This call proved premature however, with the past fortnight's 500-point fall confirming this as a false start. Despite this setback, the big picture remains completely intact, with support bands far from challenged.
Lately, the first market I look at each morning is the USD/JPY currency cross. Since Prime Minister Shinzo Abe formed his government in December 2012, this pair has become an extremely accurate indicator in determining the direction of global equities, and particularly US equities. Put simply, a strong yen signals weak equities, while a weaker yen equates to equity strength. It is quite easy to understand the beneficial impact of a weak yen on the Japanese domestic stock market, but much harder to see why this correlation extends to markets as diverse as the US and Australian stock markets. The peak on the Dow prior to this summer's market correction occurred on 22 May, and on the same day USD/JPY peaked at 103.73. The subsequent falls were also very similar in terms of scale and duration. Recently, the tipping point for downside momentum appears to be the cross-rate of 98, and last Thursday's 225-point fall on the Dow coincided with the rate falling below this marker. Needless to say, the current stalled rally on the Dow has mirrored recent strength in the yen.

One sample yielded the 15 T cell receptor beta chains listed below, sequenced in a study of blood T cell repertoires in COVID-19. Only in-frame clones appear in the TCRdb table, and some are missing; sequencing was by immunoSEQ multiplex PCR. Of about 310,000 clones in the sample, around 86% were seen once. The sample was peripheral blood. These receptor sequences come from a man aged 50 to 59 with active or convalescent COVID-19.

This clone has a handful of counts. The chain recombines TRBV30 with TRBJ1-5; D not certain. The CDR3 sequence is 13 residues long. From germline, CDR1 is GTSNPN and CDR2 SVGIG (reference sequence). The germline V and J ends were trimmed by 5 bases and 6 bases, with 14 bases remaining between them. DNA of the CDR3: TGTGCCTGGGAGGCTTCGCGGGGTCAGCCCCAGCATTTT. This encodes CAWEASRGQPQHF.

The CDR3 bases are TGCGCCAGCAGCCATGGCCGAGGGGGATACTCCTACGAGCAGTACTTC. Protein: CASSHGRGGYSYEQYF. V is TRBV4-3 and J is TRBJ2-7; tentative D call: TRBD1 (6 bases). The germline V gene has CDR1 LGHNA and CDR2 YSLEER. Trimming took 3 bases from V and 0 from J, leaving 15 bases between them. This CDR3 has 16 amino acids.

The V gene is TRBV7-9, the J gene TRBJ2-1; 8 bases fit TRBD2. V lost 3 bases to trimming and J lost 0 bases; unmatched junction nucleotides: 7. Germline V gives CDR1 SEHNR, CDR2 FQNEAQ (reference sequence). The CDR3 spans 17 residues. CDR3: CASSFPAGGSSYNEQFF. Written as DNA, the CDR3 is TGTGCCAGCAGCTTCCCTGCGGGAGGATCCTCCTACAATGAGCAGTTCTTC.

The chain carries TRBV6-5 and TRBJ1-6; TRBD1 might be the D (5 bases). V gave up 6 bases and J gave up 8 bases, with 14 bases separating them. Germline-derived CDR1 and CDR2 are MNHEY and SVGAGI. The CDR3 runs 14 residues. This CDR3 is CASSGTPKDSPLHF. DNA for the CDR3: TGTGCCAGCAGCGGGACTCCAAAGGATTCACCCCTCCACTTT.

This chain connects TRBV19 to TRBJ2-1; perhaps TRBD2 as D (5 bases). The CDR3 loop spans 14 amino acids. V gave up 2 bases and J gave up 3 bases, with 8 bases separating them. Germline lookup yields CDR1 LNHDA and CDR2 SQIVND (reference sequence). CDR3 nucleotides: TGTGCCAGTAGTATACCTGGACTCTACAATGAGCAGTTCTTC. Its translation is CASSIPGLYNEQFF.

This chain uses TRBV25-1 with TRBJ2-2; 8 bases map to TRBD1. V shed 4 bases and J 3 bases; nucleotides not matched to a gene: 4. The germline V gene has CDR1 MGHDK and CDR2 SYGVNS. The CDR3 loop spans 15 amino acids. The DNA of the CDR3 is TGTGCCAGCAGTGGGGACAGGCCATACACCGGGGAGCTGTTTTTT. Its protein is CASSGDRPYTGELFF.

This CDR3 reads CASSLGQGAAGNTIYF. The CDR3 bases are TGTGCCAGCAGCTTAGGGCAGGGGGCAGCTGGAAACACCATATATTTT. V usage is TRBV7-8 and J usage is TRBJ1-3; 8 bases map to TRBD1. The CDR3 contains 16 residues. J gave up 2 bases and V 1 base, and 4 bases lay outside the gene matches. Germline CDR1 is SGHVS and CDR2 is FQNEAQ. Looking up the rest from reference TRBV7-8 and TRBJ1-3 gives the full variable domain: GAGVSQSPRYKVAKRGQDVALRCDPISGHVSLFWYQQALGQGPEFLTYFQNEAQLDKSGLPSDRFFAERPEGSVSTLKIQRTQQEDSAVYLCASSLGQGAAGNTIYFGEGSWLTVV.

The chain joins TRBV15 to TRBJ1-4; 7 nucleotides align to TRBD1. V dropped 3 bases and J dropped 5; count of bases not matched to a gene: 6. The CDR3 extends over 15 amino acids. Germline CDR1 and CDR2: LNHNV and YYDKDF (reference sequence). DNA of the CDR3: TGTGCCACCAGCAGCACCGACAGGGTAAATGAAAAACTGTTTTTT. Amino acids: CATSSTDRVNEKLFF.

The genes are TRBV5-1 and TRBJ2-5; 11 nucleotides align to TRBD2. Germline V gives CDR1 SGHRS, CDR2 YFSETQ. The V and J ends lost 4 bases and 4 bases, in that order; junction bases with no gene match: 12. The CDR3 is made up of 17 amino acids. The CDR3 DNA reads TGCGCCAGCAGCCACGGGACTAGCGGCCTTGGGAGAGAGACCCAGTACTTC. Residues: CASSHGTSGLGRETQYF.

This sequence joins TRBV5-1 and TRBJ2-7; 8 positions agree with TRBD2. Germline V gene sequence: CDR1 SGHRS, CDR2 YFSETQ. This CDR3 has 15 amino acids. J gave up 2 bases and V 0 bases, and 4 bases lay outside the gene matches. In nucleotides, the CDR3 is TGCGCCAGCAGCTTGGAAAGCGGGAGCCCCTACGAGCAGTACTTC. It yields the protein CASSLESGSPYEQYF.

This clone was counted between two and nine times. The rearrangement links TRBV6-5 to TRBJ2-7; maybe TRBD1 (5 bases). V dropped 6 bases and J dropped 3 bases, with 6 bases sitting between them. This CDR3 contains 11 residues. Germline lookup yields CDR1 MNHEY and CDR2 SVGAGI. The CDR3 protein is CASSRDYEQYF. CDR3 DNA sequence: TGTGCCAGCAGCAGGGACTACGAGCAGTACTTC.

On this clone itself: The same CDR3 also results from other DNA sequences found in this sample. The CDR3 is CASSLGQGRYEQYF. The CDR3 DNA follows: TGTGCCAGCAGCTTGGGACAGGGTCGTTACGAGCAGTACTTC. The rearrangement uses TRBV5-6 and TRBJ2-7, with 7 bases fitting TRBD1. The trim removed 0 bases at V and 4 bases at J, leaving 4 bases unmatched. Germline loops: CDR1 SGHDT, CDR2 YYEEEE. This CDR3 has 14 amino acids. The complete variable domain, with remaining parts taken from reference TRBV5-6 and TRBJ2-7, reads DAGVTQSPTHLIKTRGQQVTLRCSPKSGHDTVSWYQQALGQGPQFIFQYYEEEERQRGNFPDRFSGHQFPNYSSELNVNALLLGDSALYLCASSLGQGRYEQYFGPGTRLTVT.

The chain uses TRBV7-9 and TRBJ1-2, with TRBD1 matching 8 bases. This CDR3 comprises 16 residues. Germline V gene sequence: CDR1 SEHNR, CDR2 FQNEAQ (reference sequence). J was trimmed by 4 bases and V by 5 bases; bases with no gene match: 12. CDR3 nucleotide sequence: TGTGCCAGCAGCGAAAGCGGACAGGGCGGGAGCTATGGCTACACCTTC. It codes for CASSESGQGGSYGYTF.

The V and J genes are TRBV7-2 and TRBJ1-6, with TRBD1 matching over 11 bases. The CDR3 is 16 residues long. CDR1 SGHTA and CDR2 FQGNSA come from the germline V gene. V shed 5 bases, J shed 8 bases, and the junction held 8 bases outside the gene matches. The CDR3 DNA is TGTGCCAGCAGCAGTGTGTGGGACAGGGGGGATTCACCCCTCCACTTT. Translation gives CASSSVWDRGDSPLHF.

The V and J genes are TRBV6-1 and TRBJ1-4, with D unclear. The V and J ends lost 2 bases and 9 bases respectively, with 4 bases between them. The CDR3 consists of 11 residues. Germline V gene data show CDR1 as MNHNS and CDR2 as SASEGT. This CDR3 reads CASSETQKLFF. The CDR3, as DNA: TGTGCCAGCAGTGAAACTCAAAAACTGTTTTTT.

Despite the headwinds of a stronger yen, the Dow's uptrend remains intact, and will remain so while the index trades above the crucial support band defined as 14,394-14,556. We currently have a comfortable margin before this band is seriously threatened.
Recommendation: stay long. Take profit and sell short at 16,175. Stop-losses can be activated on weakness below 14,350.